Choose denies movement to increase Florida’s voter registration – Minnesota Lawyer

Florida voter registration

TALLAHASSEE, Florida – A federal judge has denied an application to renew voter registration in Florida despite a computer breakdown on the last day of registration potentially preventing thousands of potential voters from voting in the November presidential election.

In a 29-page verdict on Friday morning, US District Court judge Mark E. Walker said his ruling was "an incredibly tight call," but added that "the state's interest in preventing chaos in its already precarious – and again and again chaotic – elections outweigh the considerable burden on the right to vote. "

Walker noted the historical problems the state appears to have with elections.

"Despite the fact that cinemas are closed across the country, I feel like I've seen this movie before. Just under a month after election day, when the earliest postal ballot papers were counted, Florida did it again," wrote Walker.

Florida had reopened its website for seven hours on Tuesday, providing another option for people who could not submit their voter registrations online before the Monday night deadline.

Data submitted by the state shows that 50,000 people registered during the extended period. Due to past trends, the judge said, more than 20,000 additional people might have signed up to vote if they had access to the system.

Secretary of State Laurel Lee reopened registration for seven hours on Tuesday after consulting with Governor Ron DeSantis.

Walker resented a prosecutor's argument that other venues were available for registration to vote, including in person at a polling station or by mail.

"When the public raised the alarm, the Secretary of State decided to implement half a measure," wrote Walker. "She hastily and briefly extended the registration deadline and ordered the Florida election officers to accept motions submitted within the new deadline for the completion of the secretary's book."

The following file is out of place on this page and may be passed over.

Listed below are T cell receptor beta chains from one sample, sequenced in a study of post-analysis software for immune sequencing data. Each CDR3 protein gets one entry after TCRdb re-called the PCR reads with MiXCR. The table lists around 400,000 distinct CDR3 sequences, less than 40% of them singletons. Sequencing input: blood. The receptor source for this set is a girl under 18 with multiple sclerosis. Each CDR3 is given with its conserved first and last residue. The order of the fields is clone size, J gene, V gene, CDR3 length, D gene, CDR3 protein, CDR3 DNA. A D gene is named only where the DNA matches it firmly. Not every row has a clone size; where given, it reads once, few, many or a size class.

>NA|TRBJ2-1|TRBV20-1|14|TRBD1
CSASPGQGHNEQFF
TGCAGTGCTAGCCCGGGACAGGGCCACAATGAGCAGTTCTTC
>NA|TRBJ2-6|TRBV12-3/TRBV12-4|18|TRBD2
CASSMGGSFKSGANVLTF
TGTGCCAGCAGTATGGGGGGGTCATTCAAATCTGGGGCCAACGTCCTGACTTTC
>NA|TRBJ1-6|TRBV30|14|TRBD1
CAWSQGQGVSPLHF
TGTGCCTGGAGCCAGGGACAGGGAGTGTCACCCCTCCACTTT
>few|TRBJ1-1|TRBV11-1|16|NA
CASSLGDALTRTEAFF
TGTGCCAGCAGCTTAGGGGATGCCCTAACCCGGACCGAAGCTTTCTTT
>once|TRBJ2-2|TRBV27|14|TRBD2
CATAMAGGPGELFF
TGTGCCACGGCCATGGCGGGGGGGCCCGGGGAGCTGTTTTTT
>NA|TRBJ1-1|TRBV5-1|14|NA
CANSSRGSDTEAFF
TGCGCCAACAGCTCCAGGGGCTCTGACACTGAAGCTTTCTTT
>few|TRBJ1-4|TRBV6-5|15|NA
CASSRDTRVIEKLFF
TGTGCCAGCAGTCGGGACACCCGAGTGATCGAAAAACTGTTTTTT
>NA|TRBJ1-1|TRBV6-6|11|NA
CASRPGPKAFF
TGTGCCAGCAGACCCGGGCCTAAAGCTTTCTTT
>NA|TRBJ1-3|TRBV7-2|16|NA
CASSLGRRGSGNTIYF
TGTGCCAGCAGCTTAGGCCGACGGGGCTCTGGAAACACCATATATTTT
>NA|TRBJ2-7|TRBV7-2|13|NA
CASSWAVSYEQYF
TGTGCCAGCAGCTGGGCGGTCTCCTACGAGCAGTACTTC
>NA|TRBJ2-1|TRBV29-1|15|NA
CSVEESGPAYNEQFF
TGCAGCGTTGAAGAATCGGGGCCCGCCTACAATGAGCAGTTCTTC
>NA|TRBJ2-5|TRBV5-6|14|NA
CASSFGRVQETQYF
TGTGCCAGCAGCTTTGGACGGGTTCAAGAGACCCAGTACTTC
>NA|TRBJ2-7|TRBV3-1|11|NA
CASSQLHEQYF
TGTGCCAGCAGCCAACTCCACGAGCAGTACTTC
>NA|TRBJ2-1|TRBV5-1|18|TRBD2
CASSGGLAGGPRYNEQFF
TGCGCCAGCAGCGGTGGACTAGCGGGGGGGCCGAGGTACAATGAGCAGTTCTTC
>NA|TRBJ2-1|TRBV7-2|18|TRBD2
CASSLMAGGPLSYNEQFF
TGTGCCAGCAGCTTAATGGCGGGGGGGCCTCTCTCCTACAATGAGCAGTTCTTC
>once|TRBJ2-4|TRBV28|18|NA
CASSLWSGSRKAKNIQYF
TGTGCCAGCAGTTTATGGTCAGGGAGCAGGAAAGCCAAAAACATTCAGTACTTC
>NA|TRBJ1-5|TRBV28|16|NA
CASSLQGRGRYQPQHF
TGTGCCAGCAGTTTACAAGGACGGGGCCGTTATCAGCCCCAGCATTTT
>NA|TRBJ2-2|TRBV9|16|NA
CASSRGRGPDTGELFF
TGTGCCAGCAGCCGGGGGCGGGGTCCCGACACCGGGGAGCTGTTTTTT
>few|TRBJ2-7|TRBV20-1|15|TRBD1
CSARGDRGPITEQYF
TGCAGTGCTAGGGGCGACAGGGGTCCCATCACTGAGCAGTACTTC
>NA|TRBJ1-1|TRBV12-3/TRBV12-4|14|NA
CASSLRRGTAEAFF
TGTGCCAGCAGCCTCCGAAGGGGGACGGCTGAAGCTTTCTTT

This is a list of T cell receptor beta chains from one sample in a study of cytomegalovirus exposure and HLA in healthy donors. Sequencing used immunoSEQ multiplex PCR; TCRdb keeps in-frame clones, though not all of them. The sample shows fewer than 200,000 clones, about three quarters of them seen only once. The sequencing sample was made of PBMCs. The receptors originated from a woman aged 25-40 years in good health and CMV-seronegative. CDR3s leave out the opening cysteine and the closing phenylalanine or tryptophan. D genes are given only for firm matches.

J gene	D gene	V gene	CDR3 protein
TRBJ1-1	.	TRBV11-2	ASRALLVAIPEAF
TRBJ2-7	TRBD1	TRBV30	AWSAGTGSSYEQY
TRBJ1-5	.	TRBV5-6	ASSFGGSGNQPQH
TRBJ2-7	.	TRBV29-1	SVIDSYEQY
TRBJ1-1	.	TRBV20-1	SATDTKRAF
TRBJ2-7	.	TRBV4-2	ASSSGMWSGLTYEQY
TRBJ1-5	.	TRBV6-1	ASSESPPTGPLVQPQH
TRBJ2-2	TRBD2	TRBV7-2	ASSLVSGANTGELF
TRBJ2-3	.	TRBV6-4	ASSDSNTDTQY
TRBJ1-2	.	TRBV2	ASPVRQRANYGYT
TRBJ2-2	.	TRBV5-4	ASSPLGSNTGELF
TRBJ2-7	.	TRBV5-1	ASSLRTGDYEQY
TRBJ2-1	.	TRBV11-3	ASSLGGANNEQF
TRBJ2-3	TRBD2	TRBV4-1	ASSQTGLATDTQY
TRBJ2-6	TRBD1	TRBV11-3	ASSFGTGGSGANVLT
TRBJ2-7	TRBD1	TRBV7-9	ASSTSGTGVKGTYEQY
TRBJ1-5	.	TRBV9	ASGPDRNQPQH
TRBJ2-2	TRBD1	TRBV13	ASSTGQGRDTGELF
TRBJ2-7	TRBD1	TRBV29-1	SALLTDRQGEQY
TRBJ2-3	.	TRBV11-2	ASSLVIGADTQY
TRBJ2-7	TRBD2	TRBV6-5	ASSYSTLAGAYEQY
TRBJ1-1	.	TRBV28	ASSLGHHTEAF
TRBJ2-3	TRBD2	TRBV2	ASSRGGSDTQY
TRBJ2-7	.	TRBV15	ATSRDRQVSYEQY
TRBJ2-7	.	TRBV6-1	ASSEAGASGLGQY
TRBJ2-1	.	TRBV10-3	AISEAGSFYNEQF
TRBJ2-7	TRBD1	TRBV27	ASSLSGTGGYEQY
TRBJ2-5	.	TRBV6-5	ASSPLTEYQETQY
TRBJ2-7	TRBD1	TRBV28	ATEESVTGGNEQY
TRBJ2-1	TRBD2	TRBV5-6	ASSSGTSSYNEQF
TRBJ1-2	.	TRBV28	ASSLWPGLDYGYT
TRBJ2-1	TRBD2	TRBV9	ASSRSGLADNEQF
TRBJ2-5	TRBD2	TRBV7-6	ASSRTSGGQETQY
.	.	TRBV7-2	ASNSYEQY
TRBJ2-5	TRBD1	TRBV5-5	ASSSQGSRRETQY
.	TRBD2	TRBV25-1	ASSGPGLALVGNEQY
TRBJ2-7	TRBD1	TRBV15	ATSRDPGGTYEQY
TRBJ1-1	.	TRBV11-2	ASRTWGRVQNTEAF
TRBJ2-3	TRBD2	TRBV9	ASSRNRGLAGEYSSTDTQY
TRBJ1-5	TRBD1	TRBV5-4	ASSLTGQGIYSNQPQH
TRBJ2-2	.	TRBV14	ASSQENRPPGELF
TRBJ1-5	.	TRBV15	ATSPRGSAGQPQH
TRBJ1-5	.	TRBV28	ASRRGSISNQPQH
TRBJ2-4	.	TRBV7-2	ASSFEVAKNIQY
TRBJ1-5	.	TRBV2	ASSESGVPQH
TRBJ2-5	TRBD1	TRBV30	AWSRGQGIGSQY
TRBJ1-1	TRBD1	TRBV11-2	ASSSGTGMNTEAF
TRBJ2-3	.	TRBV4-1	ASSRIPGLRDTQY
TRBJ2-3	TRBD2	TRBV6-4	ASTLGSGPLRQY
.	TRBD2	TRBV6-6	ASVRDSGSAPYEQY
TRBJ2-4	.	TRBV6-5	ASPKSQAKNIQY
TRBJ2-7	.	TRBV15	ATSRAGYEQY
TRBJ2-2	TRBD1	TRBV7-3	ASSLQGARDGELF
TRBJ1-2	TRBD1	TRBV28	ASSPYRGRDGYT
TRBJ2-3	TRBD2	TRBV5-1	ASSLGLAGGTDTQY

Walker wrote that Lee's "cure" had at least one major flaw: it did not notify the public no earlier than noon on the day of her new deadline.

"This left less than seven hours for potential voters to somehow catch the news and make sure they were properly filing their voter registration applications while participating in their normal work day, school, family, and care responsibilities" wrote Walker.

The judge said the problem boils down to whether Lee does not have a fully functional voter registration website in the final hours of the voter registration period and her limited extension "passes under constitutional scrutiny." Ultimately, he said, the need to prevent more chaos outweighed the denial of voting rights for thousands of Floridians.

In the end, it's not about Floridians missing registration deadlines or questioning a state law, Walker wrote.

"This case is about how a state has failed its citizens," wrote Walker. "In this case, potential voters have tried to fulfill their civic duty, to exercise their fundamental right, only to be thwarted again by a state that seems never to be prepared for an election."

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